The English version of the website for Arab news channel al-Jazeera's is still experiencing problems following a series of hack attacks.
Al-Jazeera offers different view of conflict in Iraq
The site has been the subject of several hack attacks since it went live last month.
But the service is now stabilising and al-Jazeera does not expect farther disruption.
"Fingers crossed that it is back up and running properly in the next few days," Newsroom coordinator Susie Sirri told BBC News Online.
"We don't anticipate farther hacking as we have put in enough security barriers," she added.
In the past week, the site has been the victim of several denial-of-service attacks, in which hackers flooded the servers with junk mail causing it to fall over.
Visitors were also redirected to webpages with pro-US messages.
The English-version and Arabic websites have proved extremely popular with people across the globe, keen to get another angle on the current conflict in Iraq.
"It is presenting another side that isn't always provided on other networks," said Ms Sirri.
There has been criticism in the West for al-Jazeera's decision to show pictures of dead and captured American soldiers.
Its controversial reputation has guaranteed it headlines and made its website a popular destination for surfers.
According to search engine AltaVista al-Jazeera has been the eighth most searched for term on the site since the Iraq war began.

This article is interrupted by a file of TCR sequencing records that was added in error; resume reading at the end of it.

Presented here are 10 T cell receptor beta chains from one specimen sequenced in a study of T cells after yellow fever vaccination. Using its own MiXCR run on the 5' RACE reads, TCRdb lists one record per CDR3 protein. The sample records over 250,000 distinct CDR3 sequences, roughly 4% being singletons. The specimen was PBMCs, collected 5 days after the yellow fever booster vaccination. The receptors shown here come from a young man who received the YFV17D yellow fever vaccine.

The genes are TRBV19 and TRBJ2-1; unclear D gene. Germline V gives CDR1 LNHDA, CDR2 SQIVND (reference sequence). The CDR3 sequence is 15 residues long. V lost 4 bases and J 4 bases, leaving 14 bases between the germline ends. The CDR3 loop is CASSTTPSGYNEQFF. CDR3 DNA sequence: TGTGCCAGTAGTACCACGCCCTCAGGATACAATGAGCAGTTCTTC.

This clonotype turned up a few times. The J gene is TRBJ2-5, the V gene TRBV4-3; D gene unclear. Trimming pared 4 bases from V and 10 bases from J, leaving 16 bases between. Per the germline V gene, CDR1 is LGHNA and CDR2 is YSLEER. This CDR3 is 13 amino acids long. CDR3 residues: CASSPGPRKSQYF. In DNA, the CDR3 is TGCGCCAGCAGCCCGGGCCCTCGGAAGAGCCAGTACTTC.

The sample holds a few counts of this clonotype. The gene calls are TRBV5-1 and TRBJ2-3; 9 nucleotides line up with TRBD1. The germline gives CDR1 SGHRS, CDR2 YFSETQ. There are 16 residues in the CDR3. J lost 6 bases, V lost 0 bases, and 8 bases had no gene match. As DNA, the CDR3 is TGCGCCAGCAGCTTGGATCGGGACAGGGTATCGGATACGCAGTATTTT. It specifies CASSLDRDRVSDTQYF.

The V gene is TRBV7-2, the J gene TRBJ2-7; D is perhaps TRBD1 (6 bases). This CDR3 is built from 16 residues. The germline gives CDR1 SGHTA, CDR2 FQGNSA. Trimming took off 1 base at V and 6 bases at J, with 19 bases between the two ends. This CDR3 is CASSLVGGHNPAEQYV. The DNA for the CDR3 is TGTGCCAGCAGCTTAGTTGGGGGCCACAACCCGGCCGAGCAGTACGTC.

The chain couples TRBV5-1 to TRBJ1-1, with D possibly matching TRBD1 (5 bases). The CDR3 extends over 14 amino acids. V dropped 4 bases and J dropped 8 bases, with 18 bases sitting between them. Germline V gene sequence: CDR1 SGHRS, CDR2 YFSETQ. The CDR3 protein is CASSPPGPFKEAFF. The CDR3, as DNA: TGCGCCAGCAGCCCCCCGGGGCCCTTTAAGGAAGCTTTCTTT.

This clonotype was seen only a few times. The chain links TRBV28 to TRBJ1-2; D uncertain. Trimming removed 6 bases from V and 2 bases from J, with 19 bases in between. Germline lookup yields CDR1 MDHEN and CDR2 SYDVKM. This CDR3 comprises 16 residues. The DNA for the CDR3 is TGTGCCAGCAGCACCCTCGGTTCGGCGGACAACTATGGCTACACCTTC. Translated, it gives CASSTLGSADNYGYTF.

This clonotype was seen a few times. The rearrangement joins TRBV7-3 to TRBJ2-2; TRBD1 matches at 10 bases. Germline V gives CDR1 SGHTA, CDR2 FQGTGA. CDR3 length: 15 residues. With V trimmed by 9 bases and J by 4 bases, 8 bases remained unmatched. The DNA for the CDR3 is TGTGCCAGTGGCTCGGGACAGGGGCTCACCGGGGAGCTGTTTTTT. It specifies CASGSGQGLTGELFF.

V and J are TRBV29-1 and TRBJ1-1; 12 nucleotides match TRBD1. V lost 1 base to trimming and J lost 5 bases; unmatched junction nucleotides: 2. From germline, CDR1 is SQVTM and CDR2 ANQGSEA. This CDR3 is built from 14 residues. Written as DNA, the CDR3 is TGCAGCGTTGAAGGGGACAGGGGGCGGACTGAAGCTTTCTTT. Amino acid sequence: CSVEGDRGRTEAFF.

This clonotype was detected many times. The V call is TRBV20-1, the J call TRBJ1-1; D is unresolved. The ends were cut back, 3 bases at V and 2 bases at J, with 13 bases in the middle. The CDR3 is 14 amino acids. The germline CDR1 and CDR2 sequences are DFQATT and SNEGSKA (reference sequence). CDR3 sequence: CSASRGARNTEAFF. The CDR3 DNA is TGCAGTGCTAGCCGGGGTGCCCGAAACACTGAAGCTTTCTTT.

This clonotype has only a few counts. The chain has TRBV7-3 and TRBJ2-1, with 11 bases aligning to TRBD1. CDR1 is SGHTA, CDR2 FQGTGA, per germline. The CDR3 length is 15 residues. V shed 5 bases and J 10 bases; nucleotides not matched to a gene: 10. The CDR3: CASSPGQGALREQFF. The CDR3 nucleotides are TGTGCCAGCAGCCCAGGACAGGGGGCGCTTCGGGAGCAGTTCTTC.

Headlines via mobiles
Other news websites, such as the BBC, CNN and Sky have also experienced a surge in traffic.
"We expected a rise in war-related search terms but we were interested to see some more unexpected terms rising to the top," said Karl Gregory, Director of Marketing at AltaVista.
"The eighth most popular search term currently is al-Jazeera signifying people branching out beyond their normal sources of news," he added.
Al-Jazeera is also launching a service to provide news direct from the frontline to mobile handsets around the world.
The text-based service will be available to 130 countries in Arabic and in English.
Subscribers to the service will pay a monthly fee of $5.99.
"The war with Iraq is taking place in a time when many feel detached and uninformed," said Samir Ibrahim, head of e-marketing at al-Jazeera.
From the end of April, al-Jazeera plans to launch a full scale version of its website in English.